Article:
that the soul of Felix was created for the go- the sermon you have heard, that St. Paul had vernment of Judea; and that the grand doc-addressed this assembly. Suppose, instead of trines of righteousness, temperance, and a judgment to come, ought to serve at most but to pass away the time, or merely to engross one's leisure? "When I have a convenient
Ah! unhappy Felix, what hast thou to do of such vast importance? Is it to execute the imperial commission? But art thou not a subject of the King of kings, in whose presence Cesar himself is but a worm of earth?" Has not God given thee a soul to improve, virtues to acquire, and an eternal kingdom to conquer Was it to immerse thyself in sensual pleasures? But how canst thou taste those pleasures, after the terrific portrait of a future judgment, which has been exhibited to thy view? Does not the voice of St. Paul perpetually resound in thy ears; and, like a fury obstinately attending thy steps, does it not disturb thy indolence and voluptuous delight.
We suspend here the course of our meditation, to close with a few reflections on the truths we have delivered. We have affirmed in the body of this discourse, and with the greatest propriety, that we should commence the application with regard to ourselves. St. Paul here communicates an important lesson to all ministers of the gospel. His sincerity, his courage, his constancy, are perfect models; on which every faithful pastor should form himself. Let us follow, my most honoured brethren, this illustrious model. "Let us be followers of him, even as he was of Christ." Like him, let us never temporize with the sinner. Like him, let us speak of righteousness to the covetous; of temperance to the voluptuous; of a future judgment to the great of this world, and to all those whom objects less terrific are incapable to alarm. Let us never say, "peace, peace, when there is no peace." Let us thunder, let us expostulate, let us shoot against them the arrows of the Almighty's wrath; not fearing the Felixes and Drusillas Here is our vocation. Here is the charge which God now delivers to every one who has the honour of succeeding Paul in the order of the ministry.
of our age.
But how shall we discharge the duty? What murmuring would not a similar liberty excite among our hearers? If we should address you as St. Paul addressed Felix; if we should declare war against you individually; if we should únmask the many mysteries of iniquity in which you are involved; if we should rend the veil which covers so many dishonourable practices; you would interrupt us; you would retaliate on our weakness and infirmities; you would say, "Go thy way for this time;" carry elsewhere a ministry so disgustful and revolting. Well! we will accomodate ourselves to your taste. We will pay all deference to your arguments, and respect even a false delicacy. But if we exercise this indulgence towards you, permit us to expect the same in return, and to make for the moment this chimerical supposition. You know the character of St. Paul; at least you ought to know it. If you are unacquainted with it, the discourse he delivered in the presence of Felix is sufficient to delineate its excellence. Suppose, instead of
what we have now advanced, this apostle had preached, and filled the place in which we now stand. Suppose that St. Paul, that sincere preacher, that man, who, before Felix and Drusilla, "reasoned of righteousness, temperance, and judgment to come. Suppose he had preached to-day before the multitude now present: let us speak ingenuously. What sort of application would he have made? What subject would he have discussed? What vices would he have reproved? What estimate would he have formed of most of your lives? What judgment would he have entertained concerning this worldly spirit, which captivates so great a multitude? What would he have said of that insatiable avarice in the acquisition of wealth, which actuates the general mass; which makes us like the grave, incessantly crying, Give, give, and never says, It is enough? What would he have said concerning the indifference about religion said to be found among many of us, as though the sacrifices, formerly made for our reformation, had been the last efforts of expiring religion, which no longer leaves the slightest trace upon the mind? What would he have said of those infamous debaucheries apparently sanctified by a frantic custom, and which ought not to be named among Christians Extend the supposition. It is St. Paul who delivers those admonitions. It is Paul himself who expands to your view the hell he opened before Felix and Drusilla: who conjures you by the awful glory of the God, who will judge the living and the dead, to reform your lives, and assume a conduct correspondent to the Christian name you have the honour to bear.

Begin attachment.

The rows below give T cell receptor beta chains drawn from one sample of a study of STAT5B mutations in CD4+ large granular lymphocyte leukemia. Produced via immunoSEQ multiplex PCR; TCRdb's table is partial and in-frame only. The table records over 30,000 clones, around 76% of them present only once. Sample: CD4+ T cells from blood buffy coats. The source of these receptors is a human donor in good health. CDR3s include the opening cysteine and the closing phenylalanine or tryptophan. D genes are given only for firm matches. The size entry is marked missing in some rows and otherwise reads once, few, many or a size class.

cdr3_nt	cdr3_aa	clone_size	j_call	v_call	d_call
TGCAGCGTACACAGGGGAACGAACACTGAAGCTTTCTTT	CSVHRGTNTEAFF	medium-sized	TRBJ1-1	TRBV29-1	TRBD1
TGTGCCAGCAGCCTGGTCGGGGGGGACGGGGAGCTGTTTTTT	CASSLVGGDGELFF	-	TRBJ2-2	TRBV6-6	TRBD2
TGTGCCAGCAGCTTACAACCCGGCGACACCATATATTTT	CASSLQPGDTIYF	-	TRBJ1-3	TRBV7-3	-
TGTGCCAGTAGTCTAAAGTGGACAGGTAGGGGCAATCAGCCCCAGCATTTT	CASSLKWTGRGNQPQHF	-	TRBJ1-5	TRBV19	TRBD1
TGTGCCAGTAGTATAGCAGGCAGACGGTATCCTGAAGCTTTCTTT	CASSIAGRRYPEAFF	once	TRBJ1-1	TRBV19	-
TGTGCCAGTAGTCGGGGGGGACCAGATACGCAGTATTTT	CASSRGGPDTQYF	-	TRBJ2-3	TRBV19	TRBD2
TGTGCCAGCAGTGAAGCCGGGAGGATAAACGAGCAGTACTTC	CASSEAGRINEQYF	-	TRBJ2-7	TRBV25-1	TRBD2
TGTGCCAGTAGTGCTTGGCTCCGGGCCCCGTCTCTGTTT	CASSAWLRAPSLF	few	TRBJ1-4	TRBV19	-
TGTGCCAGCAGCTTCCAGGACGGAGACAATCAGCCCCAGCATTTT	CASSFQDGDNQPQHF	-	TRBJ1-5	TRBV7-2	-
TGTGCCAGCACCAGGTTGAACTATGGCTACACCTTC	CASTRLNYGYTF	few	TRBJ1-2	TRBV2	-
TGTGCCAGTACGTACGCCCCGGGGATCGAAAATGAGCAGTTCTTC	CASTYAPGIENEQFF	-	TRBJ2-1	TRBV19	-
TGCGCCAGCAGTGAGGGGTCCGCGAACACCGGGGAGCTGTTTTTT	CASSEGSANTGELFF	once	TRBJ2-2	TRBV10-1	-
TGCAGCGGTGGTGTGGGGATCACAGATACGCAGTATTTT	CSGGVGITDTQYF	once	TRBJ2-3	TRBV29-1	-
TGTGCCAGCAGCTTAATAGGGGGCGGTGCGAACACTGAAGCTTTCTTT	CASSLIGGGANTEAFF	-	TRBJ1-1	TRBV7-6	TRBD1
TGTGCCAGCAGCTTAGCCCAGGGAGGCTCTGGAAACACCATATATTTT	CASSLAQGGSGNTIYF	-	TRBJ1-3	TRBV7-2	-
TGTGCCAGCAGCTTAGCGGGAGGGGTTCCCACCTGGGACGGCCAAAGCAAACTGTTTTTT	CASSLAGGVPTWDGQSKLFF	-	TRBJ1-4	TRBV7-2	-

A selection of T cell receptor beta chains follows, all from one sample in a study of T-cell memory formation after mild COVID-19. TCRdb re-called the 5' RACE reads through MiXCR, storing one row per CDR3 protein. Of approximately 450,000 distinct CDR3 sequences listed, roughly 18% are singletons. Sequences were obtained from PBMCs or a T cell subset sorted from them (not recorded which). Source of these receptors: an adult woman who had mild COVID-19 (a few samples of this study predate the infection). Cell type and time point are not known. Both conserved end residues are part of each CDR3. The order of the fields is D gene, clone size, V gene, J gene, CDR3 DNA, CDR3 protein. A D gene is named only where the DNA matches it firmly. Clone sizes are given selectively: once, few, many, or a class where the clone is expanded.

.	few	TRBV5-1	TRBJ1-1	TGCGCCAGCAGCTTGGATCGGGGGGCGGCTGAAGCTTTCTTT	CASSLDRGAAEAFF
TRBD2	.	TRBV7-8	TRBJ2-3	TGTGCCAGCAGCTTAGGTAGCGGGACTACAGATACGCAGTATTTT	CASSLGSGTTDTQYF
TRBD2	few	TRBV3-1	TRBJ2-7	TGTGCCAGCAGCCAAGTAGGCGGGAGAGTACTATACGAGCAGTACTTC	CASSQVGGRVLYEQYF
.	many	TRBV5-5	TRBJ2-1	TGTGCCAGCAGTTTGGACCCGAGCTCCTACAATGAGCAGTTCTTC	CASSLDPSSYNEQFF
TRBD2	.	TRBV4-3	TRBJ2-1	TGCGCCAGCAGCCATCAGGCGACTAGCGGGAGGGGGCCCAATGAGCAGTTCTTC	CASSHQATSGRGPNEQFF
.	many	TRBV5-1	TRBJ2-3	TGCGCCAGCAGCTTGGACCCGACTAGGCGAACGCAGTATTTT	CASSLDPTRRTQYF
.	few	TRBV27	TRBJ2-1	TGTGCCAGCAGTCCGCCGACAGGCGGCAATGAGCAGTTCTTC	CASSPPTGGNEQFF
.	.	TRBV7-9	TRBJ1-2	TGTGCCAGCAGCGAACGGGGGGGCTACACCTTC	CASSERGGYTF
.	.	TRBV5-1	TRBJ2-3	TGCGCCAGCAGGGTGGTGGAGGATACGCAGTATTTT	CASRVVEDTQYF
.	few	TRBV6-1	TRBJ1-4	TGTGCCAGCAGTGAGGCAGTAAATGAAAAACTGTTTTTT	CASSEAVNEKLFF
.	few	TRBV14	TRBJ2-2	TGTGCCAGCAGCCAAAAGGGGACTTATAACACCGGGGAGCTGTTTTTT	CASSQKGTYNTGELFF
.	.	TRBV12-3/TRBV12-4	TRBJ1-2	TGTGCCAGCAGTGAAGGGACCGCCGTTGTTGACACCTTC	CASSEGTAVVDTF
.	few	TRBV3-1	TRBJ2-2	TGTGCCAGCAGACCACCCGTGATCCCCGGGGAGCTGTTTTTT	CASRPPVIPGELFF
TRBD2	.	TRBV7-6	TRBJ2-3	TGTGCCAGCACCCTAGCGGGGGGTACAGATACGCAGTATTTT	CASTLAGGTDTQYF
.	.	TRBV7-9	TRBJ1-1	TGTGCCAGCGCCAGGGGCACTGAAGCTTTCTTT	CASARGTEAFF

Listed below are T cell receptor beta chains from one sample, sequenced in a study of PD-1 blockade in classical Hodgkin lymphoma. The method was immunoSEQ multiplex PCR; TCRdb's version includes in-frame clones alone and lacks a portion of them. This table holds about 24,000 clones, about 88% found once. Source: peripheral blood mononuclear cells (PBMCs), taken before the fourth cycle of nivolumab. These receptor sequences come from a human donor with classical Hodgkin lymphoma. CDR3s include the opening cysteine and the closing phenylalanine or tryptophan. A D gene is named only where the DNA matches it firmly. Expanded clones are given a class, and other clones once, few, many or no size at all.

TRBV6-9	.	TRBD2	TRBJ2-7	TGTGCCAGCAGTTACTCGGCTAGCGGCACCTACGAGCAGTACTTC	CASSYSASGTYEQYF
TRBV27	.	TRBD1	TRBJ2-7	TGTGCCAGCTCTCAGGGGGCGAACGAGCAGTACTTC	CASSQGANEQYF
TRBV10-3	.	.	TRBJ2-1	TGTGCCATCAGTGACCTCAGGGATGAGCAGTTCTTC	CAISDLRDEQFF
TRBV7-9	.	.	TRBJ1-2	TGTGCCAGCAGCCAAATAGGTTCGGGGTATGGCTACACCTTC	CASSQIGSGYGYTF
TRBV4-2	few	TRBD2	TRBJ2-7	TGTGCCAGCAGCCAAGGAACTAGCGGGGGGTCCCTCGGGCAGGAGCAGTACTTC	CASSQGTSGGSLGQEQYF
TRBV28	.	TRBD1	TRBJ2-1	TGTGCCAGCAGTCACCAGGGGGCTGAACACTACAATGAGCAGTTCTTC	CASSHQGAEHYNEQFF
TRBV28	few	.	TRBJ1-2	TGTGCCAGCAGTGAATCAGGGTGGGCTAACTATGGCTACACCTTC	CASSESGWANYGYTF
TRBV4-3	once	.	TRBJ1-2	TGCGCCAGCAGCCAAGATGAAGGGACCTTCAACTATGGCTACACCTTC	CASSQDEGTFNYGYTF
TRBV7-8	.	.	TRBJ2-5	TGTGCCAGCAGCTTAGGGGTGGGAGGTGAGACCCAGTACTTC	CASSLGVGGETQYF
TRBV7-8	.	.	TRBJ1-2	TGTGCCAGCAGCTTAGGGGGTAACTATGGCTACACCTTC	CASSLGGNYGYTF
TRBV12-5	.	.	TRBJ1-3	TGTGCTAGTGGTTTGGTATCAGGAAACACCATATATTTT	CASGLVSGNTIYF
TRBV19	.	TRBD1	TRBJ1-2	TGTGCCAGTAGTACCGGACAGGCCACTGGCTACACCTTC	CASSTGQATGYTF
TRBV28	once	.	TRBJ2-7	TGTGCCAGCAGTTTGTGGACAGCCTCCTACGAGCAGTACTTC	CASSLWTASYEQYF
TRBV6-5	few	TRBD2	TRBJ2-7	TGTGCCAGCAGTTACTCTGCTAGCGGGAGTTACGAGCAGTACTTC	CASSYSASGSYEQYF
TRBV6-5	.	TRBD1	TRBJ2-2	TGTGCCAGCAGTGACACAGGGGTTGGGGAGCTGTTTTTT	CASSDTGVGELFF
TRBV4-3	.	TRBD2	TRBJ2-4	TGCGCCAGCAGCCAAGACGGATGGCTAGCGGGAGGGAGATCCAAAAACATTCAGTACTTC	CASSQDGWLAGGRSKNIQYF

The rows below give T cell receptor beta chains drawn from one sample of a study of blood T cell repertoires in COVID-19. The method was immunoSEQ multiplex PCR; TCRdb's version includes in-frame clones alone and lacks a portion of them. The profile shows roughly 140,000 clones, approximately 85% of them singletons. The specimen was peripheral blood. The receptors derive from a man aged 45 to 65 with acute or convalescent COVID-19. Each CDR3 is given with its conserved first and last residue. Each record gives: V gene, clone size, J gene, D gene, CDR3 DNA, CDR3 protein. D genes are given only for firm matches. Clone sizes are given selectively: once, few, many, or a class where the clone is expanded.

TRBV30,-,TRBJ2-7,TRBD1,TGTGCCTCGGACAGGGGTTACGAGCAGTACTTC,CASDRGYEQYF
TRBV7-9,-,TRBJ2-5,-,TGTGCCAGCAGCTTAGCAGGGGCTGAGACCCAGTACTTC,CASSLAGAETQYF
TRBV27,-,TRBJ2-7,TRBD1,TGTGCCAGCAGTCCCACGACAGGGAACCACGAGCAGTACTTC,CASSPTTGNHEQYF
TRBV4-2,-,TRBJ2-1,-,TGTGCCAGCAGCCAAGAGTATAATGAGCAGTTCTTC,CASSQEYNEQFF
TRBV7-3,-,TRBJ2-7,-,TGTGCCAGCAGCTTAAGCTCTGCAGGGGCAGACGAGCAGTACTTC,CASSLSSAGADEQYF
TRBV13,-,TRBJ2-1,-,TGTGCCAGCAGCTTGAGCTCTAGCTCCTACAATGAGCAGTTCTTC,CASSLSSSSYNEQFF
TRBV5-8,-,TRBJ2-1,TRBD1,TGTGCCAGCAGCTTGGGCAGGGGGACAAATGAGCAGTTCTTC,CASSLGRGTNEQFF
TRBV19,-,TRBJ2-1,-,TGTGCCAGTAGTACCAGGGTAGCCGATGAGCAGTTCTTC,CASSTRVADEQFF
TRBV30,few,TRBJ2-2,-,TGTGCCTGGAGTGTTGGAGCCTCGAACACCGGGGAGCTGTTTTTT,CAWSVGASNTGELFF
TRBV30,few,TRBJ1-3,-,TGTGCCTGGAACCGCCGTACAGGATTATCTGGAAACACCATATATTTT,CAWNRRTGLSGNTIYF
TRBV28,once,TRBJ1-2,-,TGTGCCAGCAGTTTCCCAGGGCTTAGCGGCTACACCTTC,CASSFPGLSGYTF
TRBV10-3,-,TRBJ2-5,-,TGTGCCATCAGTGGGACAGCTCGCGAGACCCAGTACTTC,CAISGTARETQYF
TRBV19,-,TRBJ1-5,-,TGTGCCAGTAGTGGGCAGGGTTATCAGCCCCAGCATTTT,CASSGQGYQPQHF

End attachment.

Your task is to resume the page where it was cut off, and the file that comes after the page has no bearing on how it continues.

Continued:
To the ministry of the apostle, we will join exhortations, entreaties, and fervent prayers. We conjure you by the mercies of that God who took his Son from his own bosom and gave him for you, and by the value of your salvation, to yield a ministry so pathetic.
Be mindful of "righteousness, temperance, and judgment to come." Observe this equity in your dealings; never indulge the propensity to unlawful gain. "Render to Cesar the things that are Cesar's," Mark_xii. 17. Respect the rights of the sovereign. Pay "tribute to whom tribute is due," Rom. xiii. 7. Let the indigence and obscurity of your labourers and lowest artists be respectable in your sight; recollecting that the "little that a righteous man hath, is better than the riches of many wicked," Ps. xxxvii. 16. Do not narrow the rules of rectitude; keep in view, that God did not send you into the world to live for yourselves. To live solely for ourselves is a maxim altogether unbecoming a Christian; and to intrench ourselves in hoards of gold and silver, placed above the vicissitudes of human life, is a conduct the most incompatible with that religion whose sole characteristic is compassion and benevolence.
Observe also this temperance. Exclude luxury from every avenue of your heart. Renounce
* In Pratt's Gleanings, we have an account of dancing rooms in Holland, where ruined girls dance under the lash of a superior. To these, and other shameful establishments, Saurin seems to refer in several of his sermons.